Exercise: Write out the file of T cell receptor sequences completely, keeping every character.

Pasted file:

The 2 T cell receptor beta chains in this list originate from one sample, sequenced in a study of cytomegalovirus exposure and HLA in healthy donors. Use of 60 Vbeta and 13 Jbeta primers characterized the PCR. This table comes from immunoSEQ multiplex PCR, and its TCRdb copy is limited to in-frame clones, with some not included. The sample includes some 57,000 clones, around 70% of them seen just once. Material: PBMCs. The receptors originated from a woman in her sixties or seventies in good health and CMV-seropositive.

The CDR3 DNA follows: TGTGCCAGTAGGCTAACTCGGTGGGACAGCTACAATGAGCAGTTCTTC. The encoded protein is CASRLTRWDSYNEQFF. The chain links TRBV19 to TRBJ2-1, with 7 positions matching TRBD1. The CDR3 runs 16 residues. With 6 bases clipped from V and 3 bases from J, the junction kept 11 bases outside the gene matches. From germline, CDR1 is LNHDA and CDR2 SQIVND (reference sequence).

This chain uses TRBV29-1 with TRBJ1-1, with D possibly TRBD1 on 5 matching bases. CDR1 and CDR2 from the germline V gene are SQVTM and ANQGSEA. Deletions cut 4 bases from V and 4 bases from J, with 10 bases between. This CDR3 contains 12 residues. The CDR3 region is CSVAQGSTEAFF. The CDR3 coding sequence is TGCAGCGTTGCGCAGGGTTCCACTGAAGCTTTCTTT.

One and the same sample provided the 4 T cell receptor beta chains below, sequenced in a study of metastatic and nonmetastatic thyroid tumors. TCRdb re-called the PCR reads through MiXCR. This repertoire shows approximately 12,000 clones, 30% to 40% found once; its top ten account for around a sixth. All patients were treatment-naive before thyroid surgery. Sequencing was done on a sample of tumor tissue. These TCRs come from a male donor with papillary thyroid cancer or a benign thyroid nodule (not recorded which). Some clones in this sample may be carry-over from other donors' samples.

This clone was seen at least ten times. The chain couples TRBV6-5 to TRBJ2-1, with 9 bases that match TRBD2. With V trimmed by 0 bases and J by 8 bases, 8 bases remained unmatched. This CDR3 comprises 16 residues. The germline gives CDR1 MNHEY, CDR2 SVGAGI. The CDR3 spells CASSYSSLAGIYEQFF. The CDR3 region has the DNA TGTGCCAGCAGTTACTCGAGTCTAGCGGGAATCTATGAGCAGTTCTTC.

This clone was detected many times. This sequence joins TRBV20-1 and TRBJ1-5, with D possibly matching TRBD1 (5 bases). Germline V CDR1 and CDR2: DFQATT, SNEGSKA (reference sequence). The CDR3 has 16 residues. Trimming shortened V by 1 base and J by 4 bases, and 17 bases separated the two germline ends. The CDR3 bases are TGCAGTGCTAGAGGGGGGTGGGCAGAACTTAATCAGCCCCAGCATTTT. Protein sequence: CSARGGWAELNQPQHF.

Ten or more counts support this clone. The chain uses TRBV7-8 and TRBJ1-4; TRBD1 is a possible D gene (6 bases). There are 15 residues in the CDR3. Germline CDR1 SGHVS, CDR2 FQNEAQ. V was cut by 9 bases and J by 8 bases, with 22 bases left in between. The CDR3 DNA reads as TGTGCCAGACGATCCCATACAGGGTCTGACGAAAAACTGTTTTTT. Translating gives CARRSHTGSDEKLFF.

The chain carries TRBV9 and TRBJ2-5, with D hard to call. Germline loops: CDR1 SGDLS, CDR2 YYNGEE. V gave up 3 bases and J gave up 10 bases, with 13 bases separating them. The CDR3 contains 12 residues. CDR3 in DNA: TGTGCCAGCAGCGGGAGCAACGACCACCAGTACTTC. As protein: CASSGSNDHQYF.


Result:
The 2 T cell receptor beta chains in this list originate from one sample, sequenced in a study of cytomegalovirus exposure and HLA in healthy donors. Use of 60 Vbeta and 13 Jbeta primers characterized the PCR. This table comes from immunoSEQ multiplex PCR, and its TCRdb copy is limited to in-frame clones, with some not included. The sample includes some 57,000 clones, around 70% of them seen just once. Material: PBMCs. The receptors originated from a woman in her sixties or seventies in good health and CMV-seropositive.

The CDR3 DNA follows: TGTGCCAGTAGGCTAACTCGGTGGGACAGCTACAATGAGCAGTTCTTC. The encoded protein is CASRLTRWDSYNEQFF. The chain links TRBV19 to TRBJ2-1, with 7 positions matching TRBD1. The CDR3 runs 16 residues. With 6 bases clipped from V and 3 bases from J, the junction kept 11 bases outside the gene matches. From germline, CDR1 is LNHDA and CDR2 SQIVND (reference sequence).

This chain uses TRBV29-1 with TRBJ1-1, with D possibly TRBD1 on 5 matching bases. CDR1 and CDR2 from the germline V gene are SQVTM and ANQGSEA. Deletions cut 4 bases from V and 4 bases from J, with 10 bases between. This CDR3 contains 12 residues. The CDR3 region is CSVAQGSTEAFF. The CDR3 coding sequence is TGCAGCGTTGCGCAGGGTTCCACTGAAGCTTTCTTT.

One and the same sample provided the 4 T cell receptor beta chains below, sequenced in a study of metastatic and nonmetastatic thyroid tumors. TCRdb re-called the PCR reads through MiXCR. This repertoire shows approximately 12,000 clones, 30% to 40% found once; its top ten account for around a sixth. All patients were treatment-naive before thyroid surgery. Sequencing was done on a sample of tumor tissue. These TCRs come from a male donor with papillary thyroid cancer or a benign thyroid nodule (not recorded which). Some clones in this sample may be carry-over from other donors' samples.

This clone was seen at least ten times. The chain couples TRBV6-5 to TRBJ2-1, with 9 bases that match TRBD2. With V trimmed by 0 bases and J by 8 bases, 8 bases remained unmatched. This CDR3 comprises 16 residues. The germline gives CDR1 MNHEY, CDR2 SVGAGI. The CDR3 spells CASSYSSLAGIYEQFF. The CDR3 region has the DNA TGTGCCAGCAGTTACTCGAGTCTAGCGGGAATCTATGAGCAGTTCTTC.

This clone was detected many times. This sequence joins TRBV20-1 and TRBJ1-5, with D possibly matching TRBD1 (5 bases). Germline V CDR1 and CDR2: DFQATT, SNEGSKA (reference sequence). The CDR3 has 16 residues. Trimming shortened V by 1 base and J by 4 bases, and 17 bases separated the two germline ends. The CDR3 bases are TGCAGTGCTAGAGGGGGGTGGGCAGAACTTAATCAGCCCCAGCATTTT. Protein sequence: CSARGGWAELNQPQHF.

Ten or more counts support this clone. The chain uses TRBV7-8 and TRBJ1-4; TRBD1 is a possible D gene (6 bases). There are 15 residues in the CDR3. Germline CDR1 SGHVS, CDR2 FQNEAQ. V was cut by 9 bases and J by 8 bases, with 22 bases left in between. The CDR3 DNA reads as TGTGCCAGACGATCCCATACAGGGTCTGACGAAAAACTGTTTTTT. Translating gives CARRSHTGSDEKLFF.

The chain carries TRBV9 and TRBJ2-5, with D hard to call. Germline loops: CDR1 SGDLS, CDR2 YYNGEE. V gave up 3 bases and J gave up 10 bases, with 13 bases separating them. The CDR3 contains 12 residues. CDR3 in DNA: TGTGCCAGCAGCGGGAGCAACGACCACCAGTACTTC. As protein: CASSGSNDHQYF.